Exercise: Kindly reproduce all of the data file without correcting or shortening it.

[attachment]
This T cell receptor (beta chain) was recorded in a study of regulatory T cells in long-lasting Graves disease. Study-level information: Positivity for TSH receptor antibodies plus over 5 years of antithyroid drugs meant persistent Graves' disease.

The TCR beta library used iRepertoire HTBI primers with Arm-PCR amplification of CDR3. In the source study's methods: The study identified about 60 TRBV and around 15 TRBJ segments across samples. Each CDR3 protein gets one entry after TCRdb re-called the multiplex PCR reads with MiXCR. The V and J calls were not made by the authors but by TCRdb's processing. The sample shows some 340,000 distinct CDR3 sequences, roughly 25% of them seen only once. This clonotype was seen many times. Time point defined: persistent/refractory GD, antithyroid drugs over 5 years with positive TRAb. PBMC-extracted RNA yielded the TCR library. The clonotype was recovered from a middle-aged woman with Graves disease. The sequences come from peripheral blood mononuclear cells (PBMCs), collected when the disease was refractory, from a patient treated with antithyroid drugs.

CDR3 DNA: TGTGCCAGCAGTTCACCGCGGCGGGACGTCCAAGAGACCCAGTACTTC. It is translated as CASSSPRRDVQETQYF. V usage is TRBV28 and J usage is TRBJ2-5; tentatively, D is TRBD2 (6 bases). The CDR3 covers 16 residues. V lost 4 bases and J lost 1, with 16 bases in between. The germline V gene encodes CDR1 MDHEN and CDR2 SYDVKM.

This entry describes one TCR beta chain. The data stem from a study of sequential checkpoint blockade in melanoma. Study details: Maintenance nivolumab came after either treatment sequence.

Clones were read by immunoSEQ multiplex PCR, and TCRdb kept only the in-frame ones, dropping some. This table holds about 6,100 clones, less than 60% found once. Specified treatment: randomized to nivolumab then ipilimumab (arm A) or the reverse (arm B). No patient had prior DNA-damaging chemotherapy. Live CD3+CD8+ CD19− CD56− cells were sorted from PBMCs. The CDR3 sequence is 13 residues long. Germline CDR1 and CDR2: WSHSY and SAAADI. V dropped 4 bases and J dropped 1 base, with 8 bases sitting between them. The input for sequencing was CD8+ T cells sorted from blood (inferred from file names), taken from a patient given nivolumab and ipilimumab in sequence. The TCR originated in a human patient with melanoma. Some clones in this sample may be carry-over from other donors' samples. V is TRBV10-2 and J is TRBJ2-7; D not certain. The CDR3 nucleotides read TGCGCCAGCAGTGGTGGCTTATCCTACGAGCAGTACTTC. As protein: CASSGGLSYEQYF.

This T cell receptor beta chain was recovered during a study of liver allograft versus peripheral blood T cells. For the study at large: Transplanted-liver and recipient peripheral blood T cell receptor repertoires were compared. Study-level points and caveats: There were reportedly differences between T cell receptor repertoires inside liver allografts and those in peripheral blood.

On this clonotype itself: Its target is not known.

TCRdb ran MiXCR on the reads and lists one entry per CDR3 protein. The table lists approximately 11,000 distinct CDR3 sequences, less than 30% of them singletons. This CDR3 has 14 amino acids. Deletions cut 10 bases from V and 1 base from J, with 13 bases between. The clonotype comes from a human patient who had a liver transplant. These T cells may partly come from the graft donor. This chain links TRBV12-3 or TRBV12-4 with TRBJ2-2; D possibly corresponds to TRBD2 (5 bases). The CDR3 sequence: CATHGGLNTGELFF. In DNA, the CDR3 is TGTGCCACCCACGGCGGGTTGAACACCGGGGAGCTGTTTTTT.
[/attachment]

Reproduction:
This T cell receptor (beta chain) was recorded in a study of regulatory T cells in long-lasting Graves disease. Study-level information: Positivity for TSH receptor antibodies plus over 5 years of antithyroid drugs meant persistent Graves' disease.

The TCR beta library used iRepertoire HTBI primers with Arm-PCR amplification of CDR3. In the source study's methods: The study identified about 60 TRBV and around 15 TRBJ segments across samples. Each CDR3 protein gets one entry after TCRdb re-called the multiplex PCR reads with MiXCR. The V and J calls were not made by the authors but by TCRdb's processing. The sample shows some 340,000 distinct CDR3 sequences, roughly 25% of them seen only once. This clonotype was seen many times. Time point defined: persistent/refractory GD, antithyroid drugs over 5 years with positive TRAb. PBMC-extracted RNA yielded the TCR library. The clonotype was recovered from a middle-aged woman with Graves disease. The sequences come from peripheral blood mononuclear cells (PBMCs), collected when the disease was refractory, from a patient treated with antithyroid drugs.

CDR3 DNA: TGTGCCAGCAGTTCACCGCGGCGGGACGTCCAAGAGACCCAGTACTTC. It is translated as CASSSPRRDVQETQYF. V usage is TRBV28 and J usage is TRBJ2-5; tentatively, D is TRBD2 (6 bases). The CDR3 covers 16 residues. V lost 4 bases and J lost 1, with 16 bases in between. The germline V gene encodes CDR1 MDHEN and CDR2 SYDVKM.

This entry describes one TCR beta chain. The data stem from a study of sequential checkpoint blockade in melanoma. Study details: Maintenance nivolumab came after either treatment sequence.

Clones were read by immunoSEQ multiplex PCR, and TCRdb kept only the in-frame ones, dropping some. This table holds about 6,100 clones, less than 60% found once. Specified treatment: randomized to nivolumab then ipilimumab (arm A) or the reverse (arm B). No patient had prior DNA-damaging chemotherapy. Live CD3+CD8+ CD19− CD56− cells were sorted from PBMCs. The CDR3 sequence is 13 residues long. Germline CDR1 and CDR2: WSHSY and SAAADI. V dropped 4 bases and J dropped 1 base, with 8 bases sitting between them. The input for sequencing was CD8+ T cells sorted from blood (inferred from file names), taken from a patient given nivolumab and ipilimumab in sequence. The TCR originated in a human patient with melanoma. Some clones in this sample may be carry-over from other donors' samples. V is TRBV10-2 and J is TRBJ2-7; D not certain. The CDR3 nucleotides read TGCGCCAGCAGTGGTGGCTTATCCTACGAGCAGTACTTC. As protein: CASSGGLSYEQYF.

This T cell receptor beta chain was recovered during a study of liver allograft versus peripheral blood T cells. For the study at large: Transplanted-liver and recipient peripheral blood T cell receptor repertoires were compared. Study-level points and caveats: There were reportedly differences between T cell receptor repertoires inside liver allografts and those in peripheral blood.

On this clonotype itself: Its target is not known.

TCRdb ran MiXCR on the reads and lists one entry per CDR3 protein. The table lists approximately 11,000 distinct CDR3 sequences, less than 30% of them singletons. This CDR3 has 14 amino acids. Deletions cut 10 bases from V and 1 base from J, with 13 bases between. The clonotype comes from a human patient who had a liver transplant. These T cells may partly come from the graft donor. This chain links TRBV12-3 or TRBV12-4 with TRBJ2-2; D possibly corresponds to TRBD2 (5 bases). The CDR3 sequence: CATHGGLNTGELFF. In DNA, the CDR3 is TGTGCCACCCACGGCGGGTTGAACACCGGGGAGCTGTTTTTT.